However, just burning the CDs from the playlist seemed, welll… boring, and so I decided to spice the CDs up with some various tracks of my own.  One of the most infamous of those permutations was when I found a clip of someone screaming “Satan” (I believe from an Orbital track), and thought back to the controversies in the days of vinyl where people claimed they could hear satanic lyrics when playing certain records backwards.  So, naturally, I decided to splice the audio clip into other clips of various songs that were popular at the time at appropriate points in the lyrics.  The resulting parody was a hit in my household, at least, and while it might qualify as parody under fair use, because of its heavy use of commercial samples it has not been released further.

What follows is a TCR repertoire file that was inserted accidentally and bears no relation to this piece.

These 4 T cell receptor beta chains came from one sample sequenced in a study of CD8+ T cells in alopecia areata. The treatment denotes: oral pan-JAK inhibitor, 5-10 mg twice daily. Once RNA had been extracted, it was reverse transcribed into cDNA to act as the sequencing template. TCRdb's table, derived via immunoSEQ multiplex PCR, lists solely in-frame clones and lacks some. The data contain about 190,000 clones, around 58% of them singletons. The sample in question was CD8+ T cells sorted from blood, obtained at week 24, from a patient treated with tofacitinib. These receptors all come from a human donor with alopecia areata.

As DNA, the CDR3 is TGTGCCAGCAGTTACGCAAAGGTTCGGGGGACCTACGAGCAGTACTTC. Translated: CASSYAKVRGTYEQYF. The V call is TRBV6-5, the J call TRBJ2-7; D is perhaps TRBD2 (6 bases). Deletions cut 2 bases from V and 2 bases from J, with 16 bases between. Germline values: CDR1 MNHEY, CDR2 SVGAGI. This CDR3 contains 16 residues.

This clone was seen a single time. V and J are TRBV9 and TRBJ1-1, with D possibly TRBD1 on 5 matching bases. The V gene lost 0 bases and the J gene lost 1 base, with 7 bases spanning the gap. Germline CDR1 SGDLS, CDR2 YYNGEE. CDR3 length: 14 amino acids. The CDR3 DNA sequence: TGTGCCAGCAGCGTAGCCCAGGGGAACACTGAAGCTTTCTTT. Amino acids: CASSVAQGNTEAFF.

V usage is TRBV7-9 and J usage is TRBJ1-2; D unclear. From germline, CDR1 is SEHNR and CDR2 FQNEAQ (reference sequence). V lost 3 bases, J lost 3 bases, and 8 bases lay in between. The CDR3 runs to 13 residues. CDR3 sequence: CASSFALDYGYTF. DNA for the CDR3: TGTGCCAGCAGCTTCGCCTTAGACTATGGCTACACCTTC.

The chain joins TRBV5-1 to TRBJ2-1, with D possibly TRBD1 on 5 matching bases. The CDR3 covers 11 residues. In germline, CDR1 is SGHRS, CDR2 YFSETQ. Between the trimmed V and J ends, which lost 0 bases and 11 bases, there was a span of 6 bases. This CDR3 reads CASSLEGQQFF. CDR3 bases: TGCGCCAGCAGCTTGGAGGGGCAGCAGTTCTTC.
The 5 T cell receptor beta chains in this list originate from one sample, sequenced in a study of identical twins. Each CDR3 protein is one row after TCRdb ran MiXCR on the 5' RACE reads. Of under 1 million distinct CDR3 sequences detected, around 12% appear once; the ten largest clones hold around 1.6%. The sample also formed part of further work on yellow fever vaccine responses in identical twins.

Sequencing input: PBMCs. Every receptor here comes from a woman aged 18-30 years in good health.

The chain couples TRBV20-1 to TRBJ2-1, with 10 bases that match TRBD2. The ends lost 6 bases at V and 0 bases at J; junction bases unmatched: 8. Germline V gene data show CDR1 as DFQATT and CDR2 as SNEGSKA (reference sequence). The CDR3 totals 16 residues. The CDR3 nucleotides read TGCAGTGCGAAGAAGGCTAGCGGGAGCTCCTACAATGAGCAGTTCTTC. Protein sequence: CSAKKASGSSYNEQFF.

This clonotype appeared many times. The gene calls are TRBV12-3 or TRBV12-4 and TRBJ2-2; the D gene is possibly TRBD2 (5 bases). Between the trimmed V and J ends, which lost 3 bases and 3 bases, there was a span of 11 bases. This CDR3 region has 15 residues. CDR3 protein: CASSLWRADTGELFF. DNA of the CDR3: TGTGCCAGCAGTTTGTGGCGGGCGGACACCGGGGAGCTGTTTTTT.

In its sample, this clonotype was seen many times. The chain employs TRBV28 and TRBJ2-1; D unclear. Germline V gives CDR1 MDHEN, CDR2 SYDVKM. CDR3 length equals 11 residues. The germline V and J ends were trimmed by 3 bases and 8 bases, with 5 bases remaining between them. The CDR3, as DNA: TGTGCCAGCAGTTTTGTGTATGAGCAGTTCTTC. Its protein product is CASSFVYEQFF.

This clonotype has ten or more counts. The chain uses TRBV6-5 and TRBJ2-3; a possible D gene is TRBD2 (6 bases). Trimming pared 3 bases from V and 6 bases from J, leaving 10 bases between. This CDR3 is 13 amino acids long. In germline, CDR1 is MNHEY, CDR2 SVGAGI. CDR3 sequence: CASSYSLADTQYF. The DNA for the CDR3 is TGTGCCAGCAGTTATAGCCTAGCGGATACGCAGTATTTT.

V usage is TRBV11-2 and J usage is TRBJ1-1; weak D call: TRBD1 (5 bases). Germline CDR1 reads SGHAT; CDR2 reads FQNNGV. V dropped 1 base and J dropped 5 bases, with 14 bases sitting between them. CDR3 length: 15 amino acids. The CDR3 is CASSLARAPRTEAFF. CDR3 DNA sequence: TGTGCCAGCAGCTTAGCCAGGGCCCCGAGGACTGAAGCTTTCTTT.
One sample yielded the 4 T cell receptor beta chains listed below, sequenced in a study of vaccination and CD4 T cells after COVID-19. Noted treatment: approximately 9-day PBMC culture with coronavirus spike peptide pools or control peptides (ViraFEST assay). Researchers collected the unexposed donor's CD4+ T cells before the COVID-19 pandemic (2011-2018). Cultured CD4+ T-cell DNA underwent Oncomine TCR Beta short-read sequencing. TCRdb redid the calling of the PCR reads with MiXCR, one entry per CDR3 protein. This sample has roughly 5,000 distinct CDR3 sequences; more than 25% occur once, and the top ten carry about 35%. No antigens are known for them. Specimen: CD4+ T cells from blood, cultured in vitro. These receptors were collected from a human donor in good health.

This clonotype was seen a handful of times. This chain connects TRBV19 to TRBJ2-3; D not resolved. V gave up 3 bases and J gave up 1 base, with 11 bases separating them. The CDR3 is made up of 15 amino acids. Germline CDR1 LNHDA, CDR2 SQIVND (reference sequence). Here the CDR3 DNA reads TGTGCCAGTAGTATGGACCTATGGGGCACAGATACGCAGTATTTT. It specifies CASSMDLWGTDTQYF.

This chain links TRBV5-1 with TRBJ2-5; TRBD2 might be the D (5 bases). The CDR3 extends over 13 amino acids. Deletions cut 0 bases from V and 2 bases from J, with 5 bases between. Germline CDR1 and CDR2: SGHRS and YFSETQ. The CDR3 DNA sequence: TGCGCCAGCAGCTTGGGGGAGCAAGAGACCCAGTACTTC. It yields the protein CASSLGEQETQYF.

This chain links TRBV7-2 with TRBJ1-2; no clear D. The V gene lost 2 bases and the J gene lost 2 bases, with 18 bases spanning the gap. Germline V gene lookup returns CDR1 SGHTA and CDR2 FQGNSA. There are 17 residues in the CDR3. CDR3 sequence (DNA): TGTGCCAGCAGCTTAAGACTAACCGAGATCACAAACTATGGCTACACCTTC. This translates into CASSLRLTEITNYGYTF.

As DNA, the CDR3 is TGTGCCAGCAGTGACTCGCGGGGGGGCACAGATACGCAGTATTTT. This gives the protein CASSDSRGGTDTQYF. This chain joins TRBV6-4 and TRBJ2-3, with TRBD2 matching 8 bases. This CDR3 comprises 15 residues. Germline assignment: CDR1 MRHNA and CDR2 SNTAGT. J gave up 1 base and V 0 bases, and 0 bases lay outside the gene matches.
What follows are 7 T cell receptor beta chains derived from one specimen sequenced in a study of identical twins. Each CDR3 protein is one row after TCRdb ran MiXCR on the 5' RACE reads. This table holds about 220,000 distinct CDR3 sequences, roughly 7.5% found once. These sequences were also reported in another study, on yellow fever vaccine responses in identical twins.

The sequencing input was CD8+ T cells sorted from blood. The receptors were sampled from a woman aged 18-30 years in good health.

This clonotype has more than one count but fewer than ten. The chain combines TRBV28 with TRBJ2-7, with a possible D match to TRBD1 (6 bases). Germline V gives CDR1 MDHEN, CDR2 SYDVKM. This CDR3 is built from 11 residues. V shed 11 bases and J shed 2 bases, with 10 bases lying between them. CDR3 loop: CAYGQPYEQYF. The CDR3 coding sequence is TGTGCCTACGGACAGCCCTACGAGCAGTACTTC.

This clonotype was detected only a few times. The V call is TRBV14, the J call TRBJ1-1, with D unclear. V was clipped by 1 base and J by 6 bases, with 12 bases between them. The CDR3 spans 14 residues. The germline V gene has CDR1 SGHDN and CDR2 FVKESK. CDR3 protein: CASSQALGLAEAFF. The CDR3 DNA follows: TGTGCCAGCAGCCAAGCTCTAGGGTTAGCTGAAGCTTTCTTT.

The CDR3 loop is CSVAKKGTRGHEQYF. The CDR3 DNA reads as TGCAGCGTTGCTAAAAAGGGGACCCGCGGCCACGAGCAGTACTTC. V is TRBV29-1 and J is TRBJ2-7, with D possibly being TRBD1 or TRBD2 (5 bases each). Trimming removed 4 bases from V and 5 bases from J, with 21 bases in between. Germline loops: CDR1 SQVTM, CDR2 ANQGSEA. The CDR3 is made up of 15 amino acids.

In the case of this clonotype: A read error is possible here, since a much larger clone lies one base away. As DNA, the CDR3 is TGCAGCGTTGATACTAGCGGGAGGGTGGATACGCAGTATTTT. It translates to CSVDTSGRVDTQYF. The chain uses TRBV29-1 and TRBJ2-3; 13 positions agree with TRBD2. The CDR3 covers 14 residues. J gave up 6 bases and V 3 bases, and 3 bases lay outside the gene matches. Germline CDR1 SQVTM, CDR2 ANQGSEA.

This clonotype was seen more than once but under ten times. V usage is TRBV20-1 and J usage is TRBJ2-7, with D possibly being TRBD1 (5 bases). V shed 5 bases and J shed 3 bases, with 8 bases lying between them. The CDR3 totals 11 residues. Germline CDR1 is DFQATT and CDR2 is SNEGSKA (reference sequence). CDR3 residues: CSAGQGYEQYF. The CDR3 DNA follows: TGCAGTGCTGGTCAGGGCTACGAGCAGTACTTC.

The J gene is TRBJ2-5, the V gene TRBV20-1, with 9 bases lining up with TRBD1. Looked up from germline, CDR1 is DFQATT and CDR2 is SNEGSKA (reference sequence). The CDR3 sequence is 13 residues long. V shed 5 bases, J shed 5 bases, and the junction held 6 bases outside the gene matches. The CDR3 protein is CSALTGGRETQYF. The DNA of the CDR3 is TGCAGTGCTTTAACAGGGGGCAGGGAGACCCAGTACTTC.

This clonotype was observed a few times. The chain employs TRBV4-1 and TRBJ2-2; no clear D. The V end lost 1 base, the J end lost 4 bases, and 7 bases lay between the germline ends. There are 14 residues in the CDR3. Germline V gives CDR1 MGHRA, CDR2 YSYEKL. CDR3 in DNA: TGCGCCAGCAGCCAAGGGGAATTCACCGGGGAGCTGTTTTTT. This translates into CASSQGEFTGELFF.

This track was another “bonus” CD track for my brother, but it consists mainly of sequenced loops from various online sample sites.  It also, however, contains a commercial sample of “Heart to Heart” by I believe Blumchen and “For an Angel” by Paul van Dyk, and as I have no attribution info even on the free loops, it can’t be released.


This is a strange transformation of a video game remix of the “Upper Lands” theme from Secret of Mana (i.e. Seiken Densetsu 2), using granular synthesis for some very unusual ambient effects. However, because of the source material, it can’t be released.

The NSFA,E (Not Safe for Anyone, Ever) Album